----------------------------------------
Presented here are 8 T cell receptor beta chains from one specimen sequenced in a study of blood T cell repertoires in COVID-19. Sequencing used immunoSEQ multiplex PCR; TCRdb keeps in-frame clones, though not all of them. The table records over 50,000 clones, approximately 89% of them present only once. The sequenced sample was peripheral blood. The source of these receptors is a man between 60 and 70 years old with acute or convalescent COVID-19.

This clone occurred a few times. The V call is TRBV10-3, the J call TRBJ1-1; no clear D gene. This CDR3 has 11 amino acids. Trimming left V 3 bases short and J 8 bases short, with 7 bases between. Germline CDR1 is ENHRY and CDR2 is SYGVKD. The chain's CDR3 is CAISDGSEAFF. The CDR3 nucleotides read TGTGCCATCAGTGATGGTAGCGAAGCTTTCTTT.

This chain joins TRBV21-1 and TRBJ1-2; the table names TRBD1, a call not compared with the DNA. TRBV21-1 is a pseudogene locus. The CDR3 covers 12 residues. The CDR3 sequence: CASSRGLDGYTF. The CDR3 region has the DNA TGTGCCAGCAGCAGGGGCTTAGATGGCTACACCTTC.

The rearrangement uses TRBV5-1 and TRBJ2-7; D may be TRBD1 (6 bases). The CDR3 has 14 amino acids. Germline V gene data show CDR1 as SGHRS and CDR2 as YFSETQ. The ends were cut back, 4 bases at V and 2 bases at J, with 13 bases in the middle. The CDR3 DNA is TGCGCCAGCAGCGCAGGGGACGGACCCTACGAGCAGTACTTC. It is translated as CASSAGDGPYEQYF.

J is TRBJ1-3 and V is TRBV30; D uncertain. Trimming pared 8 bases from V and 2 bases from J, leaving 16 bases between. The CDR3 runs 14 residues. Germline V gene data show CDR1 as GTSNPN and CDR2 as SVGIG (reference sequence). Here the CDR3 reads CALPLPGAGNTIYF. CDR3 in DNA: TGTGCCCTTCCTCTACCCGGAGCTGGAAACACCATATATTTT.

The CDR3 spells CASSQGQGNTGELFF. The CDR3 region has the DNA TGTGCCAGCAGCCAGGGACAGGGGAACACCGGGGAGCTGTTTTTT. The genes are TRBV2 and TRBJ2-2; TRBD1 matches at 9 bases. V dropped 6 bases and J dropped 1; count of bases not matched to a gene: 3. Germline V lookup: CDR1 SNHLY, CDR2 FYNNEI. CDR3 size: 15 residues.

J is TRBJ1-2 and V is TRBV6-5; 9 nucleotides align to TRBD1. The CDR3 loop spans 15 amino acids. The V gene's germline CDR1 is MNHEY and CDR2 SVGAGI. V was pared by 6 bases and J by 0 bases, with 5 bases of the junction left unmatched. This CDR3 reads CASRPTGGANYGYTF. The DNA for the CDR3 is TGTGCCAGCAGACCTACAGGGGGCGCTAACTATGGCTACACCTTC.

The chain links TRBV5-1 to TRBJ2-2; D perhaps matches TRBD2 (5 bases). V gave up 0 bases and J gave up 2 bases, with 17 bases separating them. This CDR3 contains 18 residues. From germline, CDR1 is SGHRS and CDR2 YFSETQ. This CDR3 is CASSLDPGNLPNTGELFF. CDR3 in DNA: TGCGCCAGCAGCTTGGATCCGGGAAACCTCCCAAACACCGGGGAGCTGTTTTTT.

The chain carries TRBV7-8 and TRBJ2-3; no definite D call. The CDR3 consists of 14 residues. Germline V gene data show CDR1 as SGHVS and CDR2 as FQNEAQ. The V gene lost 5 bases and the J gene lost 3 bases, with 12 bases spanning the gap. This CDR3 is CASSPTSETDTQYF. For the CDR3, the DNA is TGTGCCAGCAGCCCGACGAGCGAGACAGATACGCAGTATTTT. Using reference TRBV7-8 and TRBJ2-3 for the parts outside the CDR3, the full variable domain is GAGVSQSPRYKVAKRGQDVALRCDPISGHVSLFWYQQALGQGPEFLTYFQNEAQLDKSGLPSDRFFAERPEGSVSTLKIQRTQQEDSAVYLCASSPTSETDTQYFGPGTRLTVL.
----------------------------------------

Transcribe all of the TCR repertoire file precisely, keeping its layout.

Presented here are 8 T cell receptor beta chains from one specimen sequenced in a study of blood T cell repertoires in COVID-19. Sequencing used immunoSEQ multiplex PCR; TCRdb keeps in-frame clones, though not all of them. The table records over 50,000 clones, approximately 89% of them present only once. The sequenced sample was peripheral blood. The source of these receptors is a man between 60 and 70 years old with acute or convalescent COVID-19.

This clone occurred a few times. The V call is TRBV10-3, the J call TRBJ1-1; no clear D gene. This CDR3 has 11 amino acids. Trimming left V 3 bases short and J 8 bases short, with 7 bases between. Germline CDR1 is ENHRY and CDR2 is SYGVKD. The chain's CDR3 is CAISDGSEAFF. The CDR3 nucleotides read TGTGCCATCAGTGATGGTAGCGAAGCTTTCTTT.

This chain joins TRBV21-1 and TRBJ1-2; the table names TRBD1, a call not compared with the DNA. TRBV21-1 is a pseudogene locus. The CDR3 covers 12 residues. The CDR3 sequence: CASSRGLDGYTF. The CDR3 region has the DNA TGTGCCAGCAGCAGGGGCTTAGATGGCTACACCTTC.

The rearrangement uses TRBV5-1 and TRBJ2-7; D may be TRBD1 (6 bases). The CDR3 has 14 amino acids. Germline V gene data show CDR1 as SGHRS and CDR2 as YFSETQ. The ends were cut back, 4 bases at V and 2 bases at J, with 13 bases in the middle. The CDR3 DNA is TGCGCCAGCAGCGCAGGGGACGGACCCTACGAGCAGTACTTC. It is translated as CASSAGDGPYEQYF.

J is TRBJ1-3 and V is TRBV30; D uncertain. Trimming pared 8 bases from V and 2 bases from J, leaving 16 bases between. The CDR3 runs 14 residues. Germline V gene data show CDR1 as GTSNPN and CDR2 as SVGIG (reference sequence). Here the CDR3 reads CALPLPGAGNTIYF. CDR3 in DNA: TGTGCCCTTCCTCTACCCGGAGCTGGAAACACCATATATTTT.

The CDR3 spells CASSQGQGNTGELFF. The CDR3 region has the DNA TGTGCCAGCAGCCAGGGACAGGGGAACACCGGGGAGCTGTTTTTT. The genes are TRBV2 and TRBJ2-2; TRBD1 matches at 9 bases. V dropped 6 bases and J dropped 1; count of bases not matched to a gene: 3. Germline V lookup: CDR1 SNHLY, CDR2 FYNNEI. CDR3 size: 15 residues.

J is TRBJ1-2 and V is TRBV6-5; 9 nucleotides align to TRBD1. The CDR3 loop spans 15 amino acids. The V gene's germline CDR1 is MNHEY and CDR2 SVGAGI. V was pared by 6 bases and J by 0 bases, with 5 bases of the junction left unmatched. This CDR3 reads CASRPTGGANYGYTF. The DNA for the CDR3 is TGTGCCAGCAGACCTACAGGGGGCGCTAACTATGGCTACACCTTC.

The chain links TRBV5-1 to TRBJ2-2; D perhaps matches TRBD2 (5 bases). V gave up 0 bases and J gave up 2 bases, with 17 bases separating them. This CDR3 contains 18 residues. From germline, CDR1 is SGHRS and CDR2 YFSETQ. This CDR3 is CASSLDPGNLPNTGELFF. CDR3 in DNA: TGCGCCAGCAGCTTGGATCCGGGAAACCTCCCAAACACCGGGGAGCTGTTTTTT.

The chain carries TRBV7-8 and TRBJ2-3; no definite D call. The CDR3 consists of 14 residues. Germline V gene data show CDR1 as SGHVS and CDR2 as FQNEAQ. The V gene lost 5 bases and the J gene lost 3 bases, with 12 bases spanning the gap. This CDR3 is CASSPTSETDTQYF. For the CDR3, the DNA is TGTGCCAGCAGCCCGACGAGCGAGACAGATACGCAGTATTTT. Using reference TRBV7-8 and TRBJ2-3 for the parts outside the CDR3, the full variable domain is GAGVSQSPRYKVAKRGQDVALRCDPISGHVSLFWYQQALGQGPEFLTYFQNEAQLDKSGLPSDRFFAERPEGSVSTLKIQRTQQEDSAVYLCASSPTSETDTQYFGPGTRLTVL.